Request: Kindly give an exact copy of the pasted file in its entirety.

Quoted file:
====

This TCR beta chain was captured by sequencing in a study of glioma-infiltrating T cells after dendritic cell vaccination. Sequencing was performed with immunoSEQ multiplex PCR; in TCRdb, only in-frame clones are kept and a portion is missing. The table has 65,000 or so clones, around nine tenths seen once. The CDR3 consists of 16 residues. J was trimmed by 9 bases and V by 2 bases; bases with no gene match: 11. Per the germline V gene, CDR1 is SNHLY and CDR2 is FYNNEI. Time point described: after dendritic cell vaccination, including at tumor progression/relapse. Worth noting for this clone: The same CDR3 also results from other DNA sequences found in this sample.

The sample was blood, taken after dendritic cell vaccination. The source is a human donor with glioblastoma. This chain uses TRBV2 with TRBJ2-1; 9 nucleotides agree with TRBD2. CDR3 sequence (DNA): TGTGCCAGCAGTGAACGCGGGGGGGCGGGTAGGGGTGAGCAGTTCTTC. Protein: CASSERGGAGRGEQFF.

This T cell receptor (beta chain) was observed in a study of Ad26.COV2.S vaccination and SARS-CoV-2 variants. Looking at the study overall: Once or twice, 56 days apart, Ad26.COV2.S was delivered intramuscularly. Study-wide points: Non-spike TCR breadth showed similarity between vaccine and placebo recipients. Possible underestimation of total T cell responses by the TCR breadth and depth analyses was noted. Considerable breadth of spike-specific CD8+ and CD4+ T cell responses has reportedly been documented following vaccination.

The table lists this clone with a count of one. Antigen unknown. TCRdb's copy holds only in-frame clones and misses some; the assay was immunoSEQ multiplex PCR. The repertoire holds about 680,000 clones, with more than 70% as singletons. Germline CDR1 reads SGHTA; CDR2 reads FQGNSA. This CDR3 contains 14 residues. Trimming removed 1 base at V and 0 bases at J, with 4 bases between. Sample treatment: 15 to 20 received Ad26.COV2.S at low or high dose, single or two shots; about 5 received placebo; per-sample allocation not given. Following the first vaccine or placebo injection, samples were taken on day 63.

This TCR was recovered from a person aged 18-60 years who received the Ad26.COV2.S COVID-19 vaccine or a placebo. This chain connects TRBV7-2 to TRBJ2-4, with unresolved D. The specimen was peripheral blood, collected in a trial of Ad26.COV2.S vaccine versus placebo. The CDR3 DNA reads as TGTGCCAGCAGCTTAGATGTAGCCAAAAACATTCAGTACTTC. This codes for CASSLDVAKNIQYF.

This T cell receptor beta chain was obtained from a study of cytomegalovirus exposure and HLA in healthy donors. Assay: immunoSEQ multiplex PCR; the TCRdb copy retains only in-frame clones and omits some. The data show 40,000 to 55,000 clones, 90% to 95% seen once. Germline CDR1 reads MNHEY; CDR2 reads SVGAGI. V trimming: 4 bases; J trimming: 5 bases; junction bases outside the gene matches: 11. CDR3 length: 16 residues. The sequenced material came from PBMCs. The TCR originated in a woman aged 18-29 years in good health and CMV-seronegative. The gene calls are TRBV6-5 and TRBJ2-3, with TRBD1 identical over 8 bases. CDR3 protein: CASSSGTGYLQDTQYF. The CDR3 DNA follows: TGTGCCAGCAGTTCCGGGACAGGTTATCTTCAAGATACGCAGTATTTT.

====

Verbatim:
This TCR beta chain was captured by sequencing in a study of glioma-infiltrating T cells after dendritic cell vaccination. Sequencing was performed with immunoSEQ multiplex PCR; in TCRdb, only in-frame clones are kept and a portion is missing. The table has 65,000 or so clones, around nine tenths seen once. The CDR3 consists of 16 residues. J was trimmed by 9 bases and V by 2 bases; bases with no gene match: 11. Per the germline V gene, CDR1 is SNHLY and CDR2 is FYNNEI. Time point described: after dendritic cell vaccination, including at tumor progression/relapse. Worth noting for this clone: The same CDR3 also results from other DNA sequences found in this sample.

The sample was blood, taken after dendritic cell vaccination. The source is a human donor with glioblastoma. This chain uses TRBV2 with TRBJ2-1; 9 nucleotides agree with TRBD2. CDR3 sequence (DNA): TGTGCCAGCAGTGAACGCGGGGGGGCGGGTAGGGGTGAGCAGTTCTTC. Protein: CASSERGGAGRGEQFF.

This T cell receptor (beta chain) was observed in a study of Ad26.COV2.S vaccination and SARS-CoV-2 variants. Looking at the study overall: Once or twice, 56 days apart, Ad26.COV2.S was delivered intramuscularly. Study-wide points: Non-spike TCR breadth showed similarity between vaccine and placebo recipients. Possible underestimation of total T cell responses by the TCR breadth and depth analyses was noted. Considerable breadth of spike-specific CD8+ and CD4+ T cell responses has reportedly been documented following vaccination.

The table lists this clone with a count of one. Antigen unknown. TCRdb's copy holds only in-frame clones and misses some; the assay was immunoSEQ multiplex PCR. The repertoire holds about 680,000 clones, with more than 70% as singletons. Germline CDR1 reads SGHTA; CDR2 reads FQGNSA. This CDR3 contains 14 residues. Trimming removed 1 base at V and 0 bases at J, with 4 bases between. Sample treatment: 15 to 20 received Ad26.COV2.S at low or high dose, single or two shots; about 5 received placebo; per-sample allocation not given. Following the first vaccine or placebo injection, samples were taken on day 63.

This TCR was recovered from a person aged 18-60 years who received the Ad26.COV2.S COVID-19 vaccine or a placebo. This chain connects TRBV7-2 to TRBJ2-4, with unresolved D. The specimen was peripheral blood, collected in a trial of Ad26.COV2.S vaccine versus placebo. The CDR3 DNA reads as TGTGCCAGCAGCTTAGATGTAGCCAAAAACATTCAGTACTTC. This codes for CASSLDVAKNIQYF.

This T cell receptor beta chain was obtained from a study of cytomegalovirus exposure and HLA in healthy donors. Assay: immunoSEQ multiplex PCR; the TCRdb copy retains only in-frame clones and omits some. The data show 40,000 to 55,000 clones, 90% to 95% seen once. Germline CDR1 reads MNHEY; CDR2 reads SVGAGI. V trimming: 4 bases; J trimming: 5 bases; junction bases outside the gene matches: 11. CDR3 length: 16 residues. The sequenced material came from PBMCs. The TCR originated in a woman aged 18-29 years in good health and CMV-seronegative. The gene calls are TRBV6-5 and TRBJ2-3, with TRBD1 identical over 8 bases. CDR3 protein: CASSSGTGYLQDTQYF. The CDR3 DNA follows: TGTGCCAGCAGTTCCGGGACAGGTTATCTTCAAGATACGCAGTATTTT.